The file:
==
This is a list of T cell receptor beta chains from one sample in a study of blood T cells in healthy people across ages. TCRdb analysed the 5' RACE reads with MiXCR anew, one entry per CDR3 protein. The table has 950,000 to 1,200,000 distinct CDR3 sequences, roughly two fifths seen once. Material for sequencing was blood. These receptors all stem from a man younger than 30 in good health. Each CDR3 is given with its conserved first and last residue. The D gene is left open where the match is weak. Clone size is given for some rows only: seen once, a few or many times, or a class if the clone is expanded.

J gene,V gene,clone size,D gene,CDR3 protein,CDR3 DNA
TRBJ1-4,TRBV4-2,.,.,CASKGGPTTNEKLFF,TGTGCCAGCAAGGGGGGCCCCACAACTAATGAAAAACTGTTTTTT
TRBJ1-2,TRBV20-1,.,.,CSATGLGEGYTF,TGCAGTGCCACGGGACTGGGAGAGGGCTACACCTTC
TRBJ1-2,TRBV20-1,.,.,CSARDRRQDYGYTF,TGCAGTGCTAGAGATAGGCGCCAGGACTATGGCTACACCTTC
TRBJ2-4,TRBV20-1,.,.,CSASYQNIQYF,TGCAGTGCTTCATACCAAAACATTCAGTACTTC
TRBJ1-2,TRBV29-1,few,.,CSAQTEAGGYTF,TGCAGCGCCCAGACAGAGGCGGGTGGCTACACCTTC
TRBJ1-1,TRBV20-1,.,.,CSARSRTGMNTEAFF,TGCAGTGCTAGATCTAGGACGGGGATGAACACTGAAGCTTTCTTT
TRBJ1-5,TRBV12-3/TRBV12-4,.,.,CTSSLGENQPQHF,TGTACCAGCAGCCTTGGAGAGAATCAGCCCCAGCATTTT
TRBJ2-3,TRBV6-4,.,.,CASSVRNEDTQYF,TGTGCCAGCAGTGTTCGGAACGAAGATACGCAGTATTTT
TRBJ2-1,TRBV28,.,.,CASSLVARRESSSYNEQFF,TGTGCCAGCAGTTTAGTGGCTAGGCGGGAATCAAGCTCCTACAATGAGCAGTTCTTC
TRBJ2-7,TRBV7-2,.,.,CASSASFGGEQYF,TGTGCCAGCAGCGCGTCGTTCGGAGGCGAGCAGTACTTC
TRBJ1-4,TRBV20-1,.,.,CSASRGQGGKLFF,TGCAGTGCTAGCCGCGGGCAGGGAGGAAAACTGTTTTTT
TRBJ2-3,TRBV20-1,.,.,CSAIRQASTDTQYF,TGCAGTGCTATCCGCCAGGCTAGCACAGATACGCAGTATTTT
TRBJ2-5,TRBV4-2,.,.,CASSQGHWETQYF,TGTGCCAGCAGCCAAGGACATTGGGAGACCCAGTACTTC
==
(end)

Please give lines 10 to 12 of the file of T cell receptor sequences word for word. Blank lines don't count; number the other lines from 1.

TRBJ2-3,TRBV6-4,.,.,CASSVRNEDTQYF,TGTGCCAGCAGTGTTCGGAACGAAGATACGCAGTATTTT
TRBJ2-1,TRBV28,.,.,CASSLVARRESSSYNEQFF,TGTGCCAGCAGTTTAGTGGCTAGGCGGGAATCAAGCTCCTACAATGAGCAGTTCTTC
TRBJ2-7,TRBV7-2,.,.,CASSASFGGEQYF,TGTGCCAGCAGCGCGTCGTTCGGAGGCGAGCAGTACTTC